(193bd) Design of Side Chains in P3HT-like Molecules for Maximizing Ionic Conductivity

Authors: 
Nowak, C., Cornell University
Misra, M., Cornell University
Escobedo, F., Cornell University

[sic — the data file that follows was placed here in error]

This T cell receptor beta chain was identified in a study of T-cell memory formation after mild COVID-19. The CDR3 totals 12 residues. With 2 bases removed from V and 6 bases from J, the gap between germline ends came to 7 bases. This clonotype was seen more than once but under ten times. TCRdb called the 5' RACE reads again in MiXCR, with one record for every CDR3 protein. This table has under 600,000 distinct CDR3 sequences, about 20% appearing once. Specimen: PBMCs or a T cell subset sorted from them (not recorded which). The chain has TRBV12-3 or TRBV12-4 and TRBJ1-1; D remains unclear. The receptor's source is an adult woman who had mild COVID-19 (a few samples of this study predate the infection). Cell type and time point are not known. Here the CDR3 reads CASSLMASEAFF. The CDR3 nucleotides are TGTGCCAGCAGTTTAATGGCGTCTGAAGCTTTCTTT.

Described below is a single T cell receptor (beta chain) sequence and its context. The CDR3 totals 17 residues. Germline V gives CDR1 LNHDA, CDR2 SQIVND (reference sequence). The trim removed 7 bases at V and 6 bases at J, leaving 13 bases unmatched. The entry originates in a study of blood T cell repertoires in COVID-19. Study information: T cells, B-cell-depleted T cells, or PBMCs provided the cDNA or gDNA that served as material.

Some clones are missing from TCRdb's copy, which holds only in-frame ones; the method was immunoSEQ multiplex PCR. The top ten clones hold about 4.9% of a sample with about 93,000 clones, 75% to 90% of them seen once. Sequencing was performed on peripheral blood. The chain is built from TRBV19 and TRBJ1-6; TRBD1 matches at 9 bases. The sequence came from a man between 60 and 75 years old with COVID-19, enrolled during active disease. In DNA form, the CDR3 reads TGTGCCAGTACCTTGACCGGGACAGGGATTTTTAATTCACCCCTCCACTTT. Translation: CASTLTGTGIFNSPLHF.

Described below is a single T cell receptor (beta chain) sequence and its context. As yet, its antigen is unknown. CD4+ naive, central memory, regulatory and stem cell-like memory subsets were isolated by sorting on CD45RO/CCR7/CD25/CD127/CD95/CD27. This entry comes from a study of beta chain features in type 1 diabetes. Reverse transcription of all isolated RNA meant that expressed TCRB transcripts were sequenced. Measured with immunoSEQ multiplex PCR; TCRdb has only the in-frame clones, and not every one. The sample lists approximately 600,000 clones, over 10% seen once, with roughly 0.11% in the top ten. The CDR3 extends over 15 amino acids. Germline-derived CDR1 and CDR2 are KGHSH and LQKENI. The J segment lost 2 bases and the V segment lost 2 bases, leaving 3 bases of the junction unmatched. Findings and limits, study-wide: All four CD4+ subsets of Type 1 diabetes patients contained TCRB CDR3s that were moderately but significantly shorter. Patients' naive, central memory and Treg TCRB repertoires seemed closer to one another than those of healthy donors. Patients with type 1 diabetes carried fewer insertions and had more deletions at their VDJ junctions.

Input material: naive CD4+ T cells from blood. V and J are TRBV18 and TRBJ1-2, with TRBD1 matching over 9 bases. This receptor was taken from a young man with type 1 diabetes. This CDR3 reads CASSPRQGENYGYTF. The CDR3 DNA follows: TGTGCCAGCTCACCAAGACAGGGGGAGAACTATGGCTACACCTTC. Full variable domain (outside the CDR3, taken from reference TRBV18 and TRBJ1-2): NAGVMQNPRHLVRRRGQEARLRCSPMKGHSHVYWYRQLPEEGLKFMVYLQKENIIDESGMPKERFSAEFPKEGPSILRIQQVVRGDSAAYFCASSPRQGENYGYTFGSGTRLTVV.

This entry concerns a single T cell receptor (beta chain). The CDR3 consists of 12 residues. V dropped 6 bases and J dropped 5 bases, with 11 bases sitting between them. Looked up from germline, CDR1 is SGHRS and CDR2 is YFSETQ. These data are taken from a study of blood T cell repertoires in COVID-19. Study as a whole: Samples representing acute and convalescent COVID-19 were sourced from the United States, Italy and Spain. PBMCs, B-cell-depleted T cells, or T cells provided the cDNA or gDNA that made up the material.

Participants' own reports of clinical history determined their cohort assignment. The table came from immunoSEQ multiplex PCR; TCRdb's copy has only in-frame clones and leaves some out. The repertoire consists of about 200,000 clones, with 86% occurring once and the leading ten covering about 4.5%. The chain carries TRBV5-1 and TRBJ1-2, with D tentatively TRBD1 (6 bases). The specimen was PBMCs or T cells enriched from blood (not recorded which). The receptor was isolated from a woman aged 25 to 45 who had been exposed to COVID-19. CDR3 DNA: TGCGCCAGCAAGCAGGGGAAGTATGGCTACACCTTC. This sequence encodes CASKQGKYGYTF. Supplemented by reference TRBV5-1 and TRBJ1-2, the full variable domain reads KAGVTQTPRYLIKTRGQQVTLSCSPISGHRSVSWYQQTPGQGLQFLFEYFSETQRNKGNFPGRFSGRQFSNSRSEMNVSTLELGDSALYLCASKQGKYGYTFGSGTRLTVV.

Semi-conducting polymers, such as Poly(3-hexylthiophene) (aka P3HT) have been extensively studied for applications in areas such as organic photovoltaics, biosensors, and electrochromic devices. Likewise, ionically conducting polymers, such as Polyethylene oxide/glycol (aka PEO/PEG), have been extensively studied for applications as solid electrolytes for Li+-ion batteries. While these types of polymers have applications on their own, the combination of electronic and ionic conduction in the same material offers exciting opportunities for materials design when one considers the ability to leverage two types of conduction for designing energy storage devices with high capacity, and high charge-discharge rates, as well as bioelectronics such as organic electrochemical transistors. Additionally, electronic conduction is enhanced by the presence of nearby ionically charged groups. Previous studies have looked at the P3HT-b-PEO linear copolymer, which separates the ionic, and electronic conduction, but here we seek to keep a P3HT-like molecular template, where the traditionally alkyl side chain is replaced with different chemistries ranging between the limits of a fully alkyl chain (like in P3HT) and a fully pegylated side chain. We then evaluate the ionic mobility of each chemistry for the two limiting structural states of a crystalline phase and an amorphous phase. We find that the optimal chemistry of the side chain for ion conduction depends on whether the system is in the crystalline or amorphous phase, as percolation between ion solvation sites plays an important role in the amorphous phase while the crystalline phase masks this effect due to the regularity in its structure. We propose a relationship between the ionic mobility, the salt concentration, and the energy required to dissociate the salt by which the ionic conductivity can be estimated for these yet to be synthesized chemistries, providing guidance to our experimental collaborators. This framework is being employed with an expanded chemical composition space and the impact of different chemical groups on the ionic conductivity will be studied using a neural network to rapidly sample the entire phase space.